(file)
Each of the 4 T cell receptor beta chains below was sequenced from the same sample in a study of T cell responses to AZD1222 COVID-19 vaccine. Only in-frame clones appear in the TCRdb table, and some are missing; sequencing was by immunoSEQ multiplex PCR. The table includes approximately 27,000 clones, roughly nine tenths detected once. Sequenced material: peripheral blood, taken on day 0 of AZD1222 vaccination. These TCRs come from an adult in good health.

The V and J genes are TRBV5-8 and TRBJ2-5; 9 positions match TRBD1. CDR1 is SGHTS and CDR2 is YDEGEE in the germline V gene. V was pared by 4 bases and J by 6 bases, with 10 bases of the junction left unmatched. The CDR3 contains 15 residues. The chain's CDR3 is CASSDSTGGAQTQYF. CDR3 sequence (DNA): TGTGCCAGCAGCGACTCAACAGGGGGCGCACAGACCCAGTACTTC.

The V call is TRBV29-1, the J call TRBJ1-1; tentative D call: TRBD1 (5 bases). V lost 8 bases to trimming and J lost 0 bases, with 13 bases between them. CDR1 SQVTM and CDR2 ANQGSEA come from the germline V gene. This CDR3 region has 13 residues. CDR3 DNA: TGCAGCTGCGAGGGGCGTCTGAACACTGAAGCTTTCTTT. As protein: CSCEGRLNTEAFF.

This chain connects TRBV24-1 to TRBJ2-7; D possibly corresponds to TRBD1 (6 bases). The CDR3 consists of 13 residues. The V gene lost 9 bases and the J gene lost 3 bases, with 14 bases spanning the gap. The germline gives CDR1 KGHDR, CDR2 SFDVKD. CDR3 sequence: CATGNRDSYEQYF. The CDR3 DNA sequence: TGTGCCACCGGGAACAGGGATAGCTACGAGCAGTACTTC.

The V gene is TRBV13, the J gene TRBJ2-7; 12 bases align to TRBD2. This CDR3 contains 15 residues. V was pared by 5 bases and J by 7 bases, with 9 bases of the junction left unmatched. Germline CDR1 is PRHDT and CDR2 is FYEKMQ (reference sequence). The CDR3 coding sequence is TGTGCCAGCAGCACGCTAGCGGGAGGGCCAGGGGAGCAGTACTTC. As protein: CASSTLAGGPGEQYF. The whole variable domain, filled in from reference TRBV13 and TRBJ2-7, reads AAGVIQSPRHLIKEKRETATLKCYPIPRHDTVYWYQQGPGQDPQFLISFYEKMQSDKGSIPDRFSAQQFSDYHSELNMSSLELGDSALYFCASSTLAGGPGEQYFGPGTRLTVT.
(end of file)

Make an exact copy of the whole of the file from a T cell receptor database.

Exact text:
Each of the 4 T cell receptor beta chains below was sequenced from the same sample in a study of T cell responses to AZD1222 COVID-19 vaccine. Only in-frame clones appear in the TCRdb table, and some are missing; sequencing was by immunoSEQ multiplex PCR. The table includes approximately 27,000 clones, roughly nine tenths detected once. Sequenced material: peripheral blood, taken on day 0 of AZD1222 vaccination. These TCRs come from an adult in good health.

The V and J genes are TRBV5-8 and TRBJ2-5; 9 positions match TRBD1. CDR1 is SGHTS and CDR2 is YDEGEE in the germline V gene. V was pared by 4 bases and J by 6 bases, with 10 bases of the junction left unmatched. The CDR3 contains 15 residues. The chain's CDR3 is CASSDSTGGAQTQYF. CDR3 sequence (DNA): TGTGCCAGCAGCGACTCAACAGGGGGCGCACAGACCCAGTACTTC.

The V call is TRBV29-1, the J call TRBJ1-1; tentative D call: TRBD1 (5 bases). V lost 8 bases to trimming and J lost 0 bases, with 13 bases between them. CDR1 SQVTM and CDR2 ANQGSEA come from the germline V gene. This CDR3 region has 13 residues. CDR3 DNA: TGCAGCTGCGAGGGGCGTCTGAACACTGAAGCTTTCTTT. As protein: CSCEGRLNTEAFF.

This chain connects TRBV24-1 to TRBJ2-7; D possibly corresponds to TRBD1 (6 bases). The CDR3 consists of 13 residues. The V gene lost 9 bases and the J gene lost 3 bases, with 14 bases spanning the gap. The germline gives CDR1 KGHDR, CDR2 SFDVKD. CDR3 sequence: CATGNRDSYEQYF. The CDR3 DNA sequence: TGTGCCACCGGGAACAGGGATAGCTACGAGCAGTACTTC.

The V gene is TRBV13, the J gene TRBJ2-7; 12 bases align to TRBD2. This CDR3 contains 15 residues. V was pared by 5 bases and J by 7 bases, with 9 bases of the junction left unmatched. Germline CDR1 is PRHDT and CDR2 is FYEKMQ (reference sequence). The CDR3 coding sequence is TGTGCCAGCAGCACGCTAGCGGGAGGGCCAGGGGAGCAGTACTTC. As protein: CASSTLAGGPGEQYF. The whole variable domain, filled in from reference TRBV13 and TRBJ2-7, reads AAGVIQSPRHLIKEKRETATLKCYPIPRHDTVYWYQQGPGQDPQFLISFYEKMQSDKGSIPDRFSAQQFSDYHSELNMSSLELGDSALYFCASSTLAGGPGEQYFGPGTRLTVT.